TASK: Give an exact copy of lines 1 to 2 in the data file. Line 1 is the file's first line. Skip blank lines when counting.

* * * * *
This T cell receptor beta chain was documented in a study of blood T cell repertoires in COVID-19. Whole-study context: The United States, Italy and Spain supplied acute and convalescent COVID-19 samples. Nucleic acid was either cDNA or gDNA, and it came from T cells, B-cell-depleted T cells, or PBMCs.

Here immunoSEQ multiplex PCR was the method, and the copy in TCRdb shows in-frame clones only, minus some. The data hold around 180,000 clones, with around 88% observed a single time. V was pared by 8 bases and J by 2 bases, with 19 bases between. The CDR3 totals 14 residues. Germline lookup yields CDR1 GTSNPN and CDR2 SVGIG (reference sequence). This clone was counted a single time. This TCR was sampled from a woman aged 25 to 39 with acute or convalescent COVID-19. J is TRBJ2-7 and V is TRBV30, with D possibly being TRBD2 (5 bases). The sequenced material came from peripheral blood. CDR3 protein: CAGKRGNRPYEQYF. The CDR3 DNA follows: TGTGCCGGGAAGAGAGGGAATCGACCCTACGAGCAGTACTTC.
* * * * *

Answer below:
This T cell receptor beta chain was documented in a study of blood T cell repertoires in COVID-19. Whole-study context: The United States, Italy and Spain supplied acute and convalescent COVID-19 samples. Nucleic acid was either cDNA or gDNA, and it came from T cells, B-cell-depleted T cells, or PBMCs.

Here immunoSEQ multiplex PCR was the method, and the copy in TCRdb shows in-frame clones only, minus some. The data hold around 180,000 clones, with around 88% observed a single time. V was pared by 8 bases and J by 2 bases, with 19 bases between. The CDR3 totals 14 residues. Germline lookup yields CDR1 GTSNPN and CDR2 SVGIG (reference sequence). This clone was counted a single time. This TCR was sampled from a woman aged 25 to 39 with acute or convalescent COVID-19. J is TRBJ2-7 and V is TRBV30, with D possibly being TRBD2 (5 bases). The sequenced material came from peripheral blood. CDR3 protein: CAGKRGNRPYEQYF. The CDR3 DNA follows: TGTGCCGGGAAGAGAGGGAATCGACCCTACGAGCAGTACTTC.